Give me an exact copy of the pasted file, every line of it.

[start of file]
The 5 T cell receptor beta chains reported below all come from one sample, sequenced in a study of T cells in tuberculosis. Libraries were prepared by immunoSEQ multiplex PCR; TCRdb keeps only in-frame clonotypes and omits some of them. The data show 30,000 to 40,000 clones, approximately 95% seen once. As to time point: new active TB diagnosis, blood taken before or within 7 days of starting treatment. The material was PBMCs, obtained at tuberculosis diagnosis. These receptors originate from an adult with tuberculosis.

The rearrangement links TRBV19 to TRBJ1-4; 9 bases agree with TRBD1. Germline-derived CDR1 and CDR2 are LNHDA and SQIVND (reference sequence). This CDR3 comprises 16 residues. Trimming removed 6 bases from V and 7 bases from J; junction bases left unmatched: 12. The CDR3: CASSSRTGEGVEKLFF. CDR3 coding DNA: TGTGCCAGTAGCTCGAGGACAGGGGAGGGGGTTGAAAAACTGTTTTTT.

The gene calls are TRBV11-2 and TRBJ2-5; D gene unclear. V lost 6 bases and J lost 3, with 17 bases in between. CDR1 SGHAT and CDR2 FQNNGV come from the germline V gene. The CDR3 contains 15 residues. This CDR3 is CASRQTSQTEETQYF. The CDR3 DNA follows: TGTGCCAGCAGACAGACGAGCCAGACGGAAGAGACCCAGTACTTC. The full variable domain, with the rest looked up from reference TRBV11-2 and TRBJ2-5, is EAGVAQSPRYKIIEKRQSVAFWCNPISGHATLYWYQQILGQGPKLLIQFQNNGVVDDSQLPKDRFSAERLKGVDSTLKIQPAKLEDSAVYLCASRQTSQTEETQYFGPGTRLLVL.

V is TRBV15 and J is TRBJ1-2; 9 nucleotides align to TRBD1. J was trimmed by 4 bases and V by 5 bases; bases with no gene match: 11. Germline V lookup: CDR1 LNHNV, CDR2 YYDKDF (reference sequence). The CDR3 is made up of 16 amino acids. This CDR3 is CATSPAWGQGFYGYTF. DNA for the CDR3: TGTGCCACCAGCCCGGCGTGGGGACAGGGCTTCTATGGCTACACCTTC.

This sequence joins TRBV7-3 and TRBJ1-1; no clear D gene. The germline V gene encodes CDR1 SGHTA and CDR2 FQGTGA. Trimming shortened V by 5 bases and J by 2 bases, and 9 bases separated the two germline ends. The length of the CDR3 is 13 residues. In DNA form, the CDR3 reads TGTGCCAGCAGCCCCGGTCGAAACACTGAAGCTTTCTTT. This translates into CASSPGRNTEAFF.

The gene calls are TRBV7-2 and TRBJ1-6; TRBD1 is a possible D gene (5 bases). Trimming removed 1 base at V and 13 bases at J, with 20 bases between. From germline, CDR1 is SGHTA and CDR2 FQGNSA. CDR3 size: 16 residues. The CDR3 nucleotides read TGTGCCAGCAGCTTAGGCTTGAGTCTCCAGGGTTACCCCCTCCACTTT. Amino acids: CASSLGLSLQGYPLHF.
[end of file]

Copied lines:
The 5 T cell receptor beta chains reported below all come from one sample, sequenced in a study of T cells in tuberculosis. Libraries were prepared by immunoSEQ multiplex PCR; TCRdb keeps only in-frame clonotypes and omits some of them. The data show 30,000 to 40,000 clones, approximately 95% seen once. As to time point: new active TB diagnosis, blood taken before or within 7 days of starting treatment. The material was PBMCs, obtained at tuberculosis diagnosis. These receptors originate from an adult with tuberculosis.

The rearrangement links TRBV19 to TRBJ1-4; 9 bases agree with TRBD1. Germline-derived CDR1 and CDR2 are LNHDA and SQIVND (reference sequence). This CDR3 comprises 16 residues. Trimming removed 6 bases from V and 7 bases from J; junction bases left unmatched: 12. The CDR3: CASSSRTGEGVEKLFF. CDR3 coding DNA: TGTGCCAGTAGCTCGAGGACAGGGGAGGGGGTTGAAAAACTGTTTTTT.

The gene calls are TRBV11-2 and TRBJ2-5; D gene unclear. V lost 6 bases and J lost 3, with 17 bases in between. CDR1 SGHAT and CDR2 FQNNGV come from the germline V gene. The CDR3 contains 15 residues. This CDR3 is CASRQTSQTEETQYF. The CDR3 DNA follows: TGTGCCAGCAGACAGACGAGCCAGACGGAAGAGACCCAGTACTTC. The full variable domain, with the rest looked up from reference TRBV11-2 and TRBJ2-5, is EAGVAQSPRYKIIEKRQSVAFWCNPISGHATLYWYQQILGQGPKLLIQFQNNGVVDDSQLPKDRFSAERLKGVDSTLKIQPAKLEDSAVYLCASRQTSQTEETQYFGPGTRLLVL.

V is TRBV15 and J is TRBJ1-2; 9 nucleotides align to TRBD1. J was trimmed by 4 bases and V by 5 bases; bases with no gene match: 11. Germline V lookup: CDR1 LNHNV, CDR2 YYDKDF (reference sequence). The CDR3 is made up of 16 amino acids. This CDR3 is CATSPAWGQGFYGYTF. DNA for the CDR3: TGTGCCACCAGCCCGGCGTGGGGACAGGGCTTCTATGGCTACACCTTC.

This sequence joins TRBV7-3 and TRBJ1-1; no clear D gene. The germline V gene encodes CDR1 SGHTA and CDR2 FQGTGA. Trimming shortened V by 5 bases and J by 2 bases, and 9 bases separated the two germline ends. The length of the CDR3 is 13 residues. In DNA form, the CDR3 reads TGTGCCAGCAGCCCCGGTCGAAACACTGAAGCTTTCTTT. This translates into CASSPGRNTEAFF.

The gene calls are TRBV7-2 and TRBJ1-6; TRBD1 is a possible D gene (5 bases). Trimming removed 1 base at V and 13 bases at J, with 20 bases between. From germline, CDR1 is SGHTA and CDR2 FQGNSA. CDR3 size: 16 residues. The CDR3 nucleotides read TGTGCCAGCAGCTTAGGCTTGAGTCTCCAGGGTTACCCCCTCCACTTT. Amino acids: CASSLGLSLQGYPLHF.